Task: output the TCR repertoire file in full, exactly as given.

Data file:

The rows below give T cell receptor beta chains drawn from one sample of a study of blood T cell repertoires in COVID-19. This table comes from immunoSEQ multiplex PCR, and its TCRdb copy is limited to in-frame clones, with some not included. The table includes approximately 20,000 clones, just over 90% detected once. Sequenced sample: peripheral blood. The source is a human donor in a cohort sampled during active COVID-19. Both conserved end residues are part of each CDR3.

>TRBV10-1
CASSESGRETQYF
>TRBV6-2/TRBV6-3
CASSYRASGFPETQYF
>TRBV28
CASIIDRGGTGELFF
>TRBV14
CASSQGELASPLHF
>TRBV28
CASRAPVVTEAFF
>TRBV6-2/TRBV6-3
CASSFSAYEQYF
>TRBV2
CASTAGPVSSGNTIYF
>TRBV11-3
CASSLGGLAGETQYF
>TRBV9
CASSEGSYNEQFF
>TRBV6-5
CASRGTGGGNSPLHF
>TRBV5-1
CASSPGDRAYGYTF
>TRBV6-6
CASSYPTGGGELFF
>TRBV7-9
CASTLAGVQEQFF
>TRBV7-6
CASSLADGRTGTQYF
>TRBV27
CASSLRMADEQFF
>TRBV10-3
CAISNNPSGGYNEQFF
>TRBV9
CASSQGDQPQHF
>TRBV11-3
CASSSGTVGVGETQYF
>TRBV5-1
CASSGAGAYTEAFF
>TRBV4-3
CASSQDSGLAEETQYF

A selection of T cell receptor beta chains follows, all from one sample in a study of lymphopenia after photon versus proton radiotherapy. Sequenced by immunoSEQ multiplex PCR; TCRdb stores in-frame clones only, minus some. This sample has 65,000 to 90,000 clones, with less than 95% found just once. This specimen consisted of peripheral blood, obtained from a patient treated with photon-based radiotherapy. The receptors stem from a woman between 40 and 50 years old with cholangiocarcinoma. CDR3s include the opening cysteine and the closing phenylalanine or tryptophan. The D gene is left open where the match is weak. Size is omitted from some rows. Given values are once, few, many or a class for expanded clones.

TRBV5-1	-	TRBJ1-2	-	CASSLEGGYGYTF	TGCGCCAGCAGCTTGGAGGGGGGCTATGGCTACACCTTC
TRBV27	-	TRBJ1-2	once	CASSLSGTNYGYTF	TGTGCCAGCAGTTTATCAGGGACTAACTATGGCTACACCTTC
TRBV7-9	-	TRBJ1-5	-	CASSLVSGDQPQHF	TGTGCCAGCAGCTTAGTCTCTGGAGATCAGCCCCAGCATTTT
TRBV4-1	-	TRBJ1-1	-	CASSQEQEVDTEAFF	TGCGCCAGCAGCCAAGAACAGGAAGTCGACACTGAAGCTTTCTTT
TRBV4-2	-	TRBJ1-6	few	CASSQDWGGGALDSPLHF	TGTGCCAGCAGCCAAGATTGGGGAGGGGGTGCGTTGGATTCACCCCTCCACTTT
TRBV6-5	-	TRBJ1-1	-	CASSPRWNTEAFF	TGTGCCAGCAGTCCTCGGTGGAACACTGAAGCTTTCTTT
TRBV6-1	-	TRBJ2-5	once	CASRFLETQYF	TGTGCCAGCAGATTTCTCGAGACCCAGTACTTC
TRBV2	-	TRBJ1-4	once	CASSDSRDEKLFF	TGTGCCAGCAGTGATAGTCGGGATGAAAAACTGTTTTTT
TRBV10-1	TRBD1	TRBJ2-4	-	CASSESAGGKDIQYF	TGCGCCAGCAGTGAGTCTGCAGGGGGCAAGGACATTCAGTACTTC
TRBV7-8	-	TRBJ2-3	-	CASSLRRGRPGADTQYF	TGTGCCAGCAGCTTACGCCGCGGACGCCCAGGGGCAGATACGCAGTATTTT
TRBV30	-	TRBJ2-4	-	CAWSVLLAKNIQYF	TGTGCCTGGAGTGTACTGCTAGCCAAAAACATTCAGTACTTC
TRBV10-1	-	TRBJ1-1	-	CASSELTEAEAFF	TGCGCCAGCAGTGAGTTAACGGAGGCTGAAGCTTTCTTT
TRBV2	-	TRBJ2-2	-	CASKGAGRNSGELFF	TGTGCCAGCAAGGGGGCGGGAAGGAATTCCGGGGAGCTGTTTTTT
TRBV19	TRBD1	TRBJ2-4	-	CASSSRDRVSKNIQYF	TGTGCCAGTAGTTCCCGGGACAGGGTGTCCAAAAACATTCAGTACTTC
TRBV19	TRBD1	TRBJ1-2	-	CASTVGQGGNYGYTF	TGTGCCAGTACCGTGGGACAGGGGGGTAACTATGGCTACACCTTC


The rows below give T cell receptor beta chains drawn from one sample of a study of blood T cell repertoires in COVID-19. This table comes from immunoSEQ multiplex PCR, and its TCRdb copy is limited to in-frame clones, with some not included. The table includes approximately 20,000 clones, just over 90% detected once. Sequenced sample: peripheral blood. The source is a human donor in a cohort sampled during active COVID-19. Both conserved end residues are part of each CDR3.

>TRBV10-1
CASSESGRETQYF
>TRBV6-2/TRBV6-3
CASSYRASGFPETQYF
>TRBV28
CASIIDRGGTGELFF
>TRBV14
CASSQGELASPLHF
>TRBV28
CASRAPVVTEAFF
>TRBV6-2/TRBV6-3
CASSFSAYEQYF
>TRBV2
CASTAGPVSSGNTIYF
>TRBV11-3
CASSLGGLAGETQYF
>TRBV9
CASSEGSYNEQFF
>TRBV6-5
CASRGTGGGNSPLHF
>TRBV5-1
CASSPGDRAYGYTF
>TRBV6-6
CASSYPTGGGELFF
>TRBV7-9
CASTLAGVQEQFF
>TRBV7-6
CASSLADGRTGTQYF
>TRBV27
CASSLRMADEQFF
>TRBV10-3
CAISNNPSGGYNEQFF
>TRBV9
CASSQGDQPQHF
>TRBV11-3
CASSSGTVGVGETQYF
>TRBV5-1
CASSGAGAYTEAFF
>TRBV4-3
CASSQDSGLAEETQYF

A selection of T cell receptor beta chains follows, all from one sample in a study of lymphopenia after photon versus proton radiotherapy. Sequenced by immunoSEQ multiplex PCR; TCRdb stores in-frame clones only, minus some. This sample has 65,000 to 90,000 clones, with less than 95% found just once. This specimen consisted of peripheral blood, obtained from a patient treated with photon-based radiotherapy. The receptors stem from a woman between 40 and 50 years old with cholangiocarcinoma. CDR3s include the opening cysteine and the closing phenylalanine or tryptophan. The D gene is left open where the match is weak. Size is omitted from some rows. Given values are once, few, many or a class for expanded clones.

TRBV5-1	-	TRBJ1-2	-	CASSLEGGYGYTF	TGCGCCAGCAGCTTGGAGGGGGGCTATGGCTACACCTTC
TRBV27	-	TRBJ1-2	once	CASSLSGTNYGYTF	TGTGCCAGCAGTTTATCAGGGACTAACTATGGCTACACCTTC
TRBV7-9	-	TRBJ1-5	-	CASSLVSGDQPQHF	TGTGCCAGCAGCTTAGTCTCTGGAGATCAGCCCCAGCATTTT
TRBV4-1	-	TRBJ1-1	-	CASSQEQEVDTEAFF	TGCGCCAGCAGCCAAGAACAGGAAGTCGACACTGAAGCTTTCTTT
TRBV4-2	-	TRBJ1-6	few	CASSQDWGGGALDSPLHF	TGTGCCAGCAGCCAAGATTGGGGAGGGGGTGCGTTGGATTCACCCCTCCACTTT
TRBV6-5	-	TRBJ1-1	-	CASSPRWNTEAFF	TGTGCCAGCAGTCCTCGGTGGAACACTGAAGCTTTCTTT
TRBV6-1	-	TRBJ2-5	once	CASRFLETQYF	TGTGCCAGCAGATTTCTCGAGACCCAGTACTTC
TRBV2	-	TRBJ1-4	once	CASSDSRDEKLFF	TGTGCCAGCAGTGATAGTCGGGATGAAAAACTGTTTTTT
TRBV10-1	TRBD1	TRBJ2-4	-	CASSESAGGKDIQYF	TGCGCCAGCAGTGAGTCTGCAGGGGGCAAGGACATTCAGTACTTC
TRBV7-8	-	TRBJ2-3	-	CASSLRRGRPGADTQYF	TGTGCCAGCAGCTTACGCCGCGGACGCCCAGGGGCAGATACGCAGTATTTT
TRBV30	-	TRBJ2-4	-	CAWSVLLAKNIQYF	TGTGCCTGGAGTGTACTGCTAGCCAAAAACATTCAGTACTTC
TRBV10-1	-	TRBJ1-1	-	CASSELTEAEAFF	TGCGCCAGCAGTGAGTTAACGGAGGCTGAAGCTTTCTTT
TRBV2	-	TRBJ2-2	-	CASKGAGRNSGELFF	TGTGCCAGCAAGGGGGCGGGAAGGAATTCCGGGGAGCTGTTTTTT
TRBV19	TRBD1	TRBJ2-4	-	CASSSRDRVSKNIQYF	TGTGCCAGTAGTTCCCGGGACAGGGTGTCCAAAAACATTCAGTACTTC
TRBV19	TRBD1	TRBJ1-2	-	CASTVGQGGNYGYTF	TGTGCCAGTACCGTGGGACAGGGGGGTAACTATGGCTACACCTTC